FIG. 12 also shows that the outlet channel 54 communicates with the housing 41 from one of the two check valves 12, through the hole 52 of the seat of the valve's ball 55. The ball 55 is pushed back onto its seat by a return spring 57 taking hold on its other end onto a base of support 58 while being guided by an item in the shape of a stem 59 of the valve, positioned in the center of the housing 41. The channel of outlet 53 communicates in the same way with the housing 40 of the other check valve 12.

The perspective FIG. 5 and the cross-section views of FIGS. 10 and 11 illustrate the structure of the manifold or support of delivery C.

The manifold of delivery C consists of a bottom wall 60 on which an outer casing wall 61 rises perpendicularly, which encloses a common capacitive volume 63. The front face 62 of this wall is intended to come rest against the front surface for positioning of the pump housing 34. The volume 63 surrounds two small support islands 65, 66 of the upper bearings 18 of the two cluster gears, these small islands are connected one to the other by a relatively thin bar 67 and, at the level of this bar, at the casing wall 61 by a raised area 68. From this area rise two circular standouts 69 up to the plan level for positioning the manifold. These areas 69 are intended to be used as a bearing surface, each one at the foundation of a spring supporting base 58 of a check valve 12. These are insulated so that these portions and the raised area 68 get narrower, but do not prevent that the oil filling the cavity be able to pass over the area 68 while running out around the stand-outs 69. It is even noted on 70 grooves in the free surface of the small islands 65, 66 for receiving heart-shaped compensation joints that surround the support areas of the bearings 18 of the cluster gear, the hollow parts 73 being filled with low-pressure lubrication oil. In the assembled state of the pump housing B and manifolds A and C, the small islands 65 and 66 of the manifold C are resting against the nearly small islands 35, 36 of the pump housing B.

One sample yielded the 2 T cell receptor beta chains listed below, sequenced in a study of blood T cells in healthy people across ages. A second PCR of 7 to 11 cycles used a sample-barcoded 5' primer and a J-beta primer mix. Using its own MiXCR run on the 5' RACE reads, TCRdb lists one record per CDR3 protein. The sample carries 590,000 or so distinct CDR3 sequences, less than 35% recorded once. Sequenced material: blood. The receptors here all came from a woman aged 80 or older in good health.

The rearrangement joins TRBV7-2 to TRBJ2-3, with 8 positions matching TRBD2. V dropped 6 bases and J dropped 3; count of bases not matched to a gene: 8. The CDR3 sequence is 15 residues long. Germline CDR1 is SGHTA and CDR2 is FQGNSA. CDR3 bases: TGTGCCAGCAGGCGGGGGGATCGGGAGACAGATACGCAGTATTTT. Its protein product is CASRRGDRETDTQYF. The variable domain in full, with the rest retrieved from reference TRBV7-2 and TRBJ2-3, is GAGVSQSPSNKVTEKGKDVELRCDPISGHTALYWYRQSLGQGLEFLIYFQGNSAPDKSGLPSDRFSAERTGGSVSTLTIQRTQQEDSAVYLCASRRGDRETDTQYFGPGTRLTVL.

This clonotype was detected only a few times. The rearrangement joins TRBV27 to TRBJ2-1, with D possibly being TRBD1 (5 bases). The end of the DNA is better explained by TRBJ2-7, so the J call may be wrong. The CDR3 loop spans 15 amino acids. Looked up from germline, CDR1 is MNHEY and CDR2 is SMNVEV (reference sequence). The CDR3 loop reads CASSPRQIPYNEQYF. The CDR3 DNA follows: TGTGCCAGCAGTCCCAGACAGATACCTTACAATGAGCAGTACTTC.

While referring to the perpendicular cross-section views, of FIGS. 13 and 14, it is noted that the housing cavities 40, 41 of the pump housing B communicate with the volume 63 of the manifold of delivery C, by passages indicated in 72 on both sides and around supporting stand-outs 69 of the check valves.

The cross-section view of FIG. 10 shows that the capacitive volume 63 is in communication with a high-pressure channel of outlet 75, which opens to the outside in the sidewall 76 of the manifold of delivery C. In FIG. 5 the opening towards the outside of the channel of outlet, that is to say of delivery, is not visible, but it is recognized at the bottom of volume 63 on 77 the opening of channel 75 in the volume 63.

Given that the manifold of outlet of delivery C comes, in an assembled state, by its upper face 62 resting against the upper face 34 of the pump housing B, the cavities 45, 46, 47 and 48 of the body B and the volume 63 of the manifold of delivery C constitute only one volume filled with high pressure oil driven back by the pumps 8 and 9 through the pressure passages 53 and 54 (FIG. 9) by passing through the check valves 12 positioned in the chambers 40, 41.

Concerning the pressure relieving device 11 (FIG. 19) it is placed in the cavity 26 of the manifold of suction A (FIGS. 3, 6, 7) and the cavity 39 of the pump housing B (FIGS. 4, 8, 9). The bottom of the cavity 26 is in communication with the space of low pressure suction 23, via a passage not represented and the cavity 39 of the pump housing B communicates via a passage 75 visible on FIGS. 8 and 9 with the high pressure cavity 48 and thus with the pressure passage 75 by the intermediary of the volume 63 of the manifold of delivery C.

With regard to the back feeding valve 13, it is lodged in the cavity 43 of the pump housing B (FIGS. 4, 8, 9) which communicates, as it is seen in FIG. 13, with the low pressure groove 24 of manifold 25 of suction A, on the one hand, and, on the other hand, the volume 63 of the manifold of delivery C